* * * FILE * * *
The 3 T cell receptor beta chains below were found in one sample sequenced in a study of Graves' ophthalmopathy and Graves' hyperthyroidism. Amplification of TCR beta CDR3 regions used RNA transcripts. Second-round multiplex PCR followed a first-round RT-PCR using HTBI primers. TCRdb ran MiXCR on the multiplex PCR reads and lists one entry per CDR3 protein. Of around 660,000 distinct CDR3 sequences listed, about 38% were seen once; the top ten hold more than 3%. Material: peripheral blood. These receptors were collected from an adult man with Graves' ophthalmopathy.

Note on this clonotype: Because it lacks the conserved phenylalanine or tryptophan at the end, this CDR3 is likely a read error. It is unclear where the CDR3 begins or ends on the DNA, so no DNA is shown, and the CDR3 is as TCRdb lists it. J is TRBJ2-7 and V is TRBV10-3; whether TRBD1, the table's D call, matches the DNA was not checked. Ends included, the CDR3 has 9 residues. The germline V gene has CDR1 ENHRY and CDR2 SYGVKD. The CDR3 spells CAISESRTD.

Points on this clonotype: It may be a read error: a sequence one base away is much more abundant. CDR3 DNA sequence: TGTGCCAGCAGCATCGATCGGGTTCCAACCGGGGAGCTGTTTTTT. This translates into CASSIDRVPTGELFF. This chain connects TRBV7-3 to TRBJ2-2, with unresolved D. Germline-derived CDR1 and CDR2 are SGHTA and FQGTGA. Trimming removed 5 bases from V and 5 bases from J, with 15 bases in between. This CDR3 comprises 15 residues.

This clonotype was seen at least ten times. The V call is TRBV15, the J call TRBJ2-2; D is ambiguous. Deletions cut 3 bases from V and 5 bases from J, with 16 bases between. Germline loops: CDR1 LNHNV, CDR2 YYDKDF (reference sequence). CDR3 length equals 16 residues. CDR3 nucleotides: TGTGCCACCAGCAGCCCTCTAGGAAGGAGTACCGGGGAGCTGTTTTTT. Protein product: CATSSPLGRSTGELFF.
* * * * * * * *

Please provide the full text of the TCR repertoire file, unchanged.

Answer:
The 3 T cell receptor beta chains below were found in one sample sequenced in a study of Graves' ophthalmopathy and Graves' hyperthyroidism. Amplification of TCR beta CDR3 regions used RNA transcripts. Second-round multiplex PCR followed a first-round RT-PCR using HTBI primers. TCRdb ran MiXCR on the multiplex PCR reads and lists one entry per CDR3 protein. Of around 660,000 distinct CDR3 sequences listed, about 38% were seen once; the top ten hold more than 3%. Material: peripheral blood. These receptors were collected from an adult man with Graves' ophthalmopathy.

Note on this clonotype: Because it lacks the conserved phenylalanine or tryptophan at the end, this CDR3 is likely a read error. It is unclear where the CDR3 begins or ends on the DNA, so no DNA is shown, and the CDR3 is as TCRdb lists it. J is TRBJ2-7 and V is TRBV10-3; whether TRBD1, the table's D call, matches the DNA was not checked. Ends included, the CDR3 has 9 residues. The germline V gene has CDR1 ENHRY and CDR2 SYGVKD. The CDR3 spells CAISESRTD.

Points on this clonotype: It may be a read error: a sequence one base away is much more abundant. CDR3 DNA sequence: TGTGCCAGCAGCATCGATCGGGTTCCAACCGGGGAGCTGTTTTTT. This translates into CASSIDRVPTGELFF. This chain connects TRBV7-3 to TRBJ2-2, with unresolved D. Germline-derived CDR1 and CDR2 are SGHTA and FQGTGA. Trimming removed 5 bases from V and 5 bases from J, with 15 bases in between. This CDR3 comprises 15 residues.

This clonotype was seen at least ten times. The V call is TRBV15, the J call TRBJ2-2; D is ambiguous. Deletions cut 3 bases from V and 5 bases from J, with 16 bases between. Germline loops: CDR1 LNHNV, CDR2 YYDKDF (reference sequence). CDR3 length equals 16 residues. CDR3 nucleotides: TGTGCCACCAGCAGCCCTCTAGGAAGGAGTACCGGGGAGCTGTTTTTT. Protein product: CATSSPLGRSTGELFF.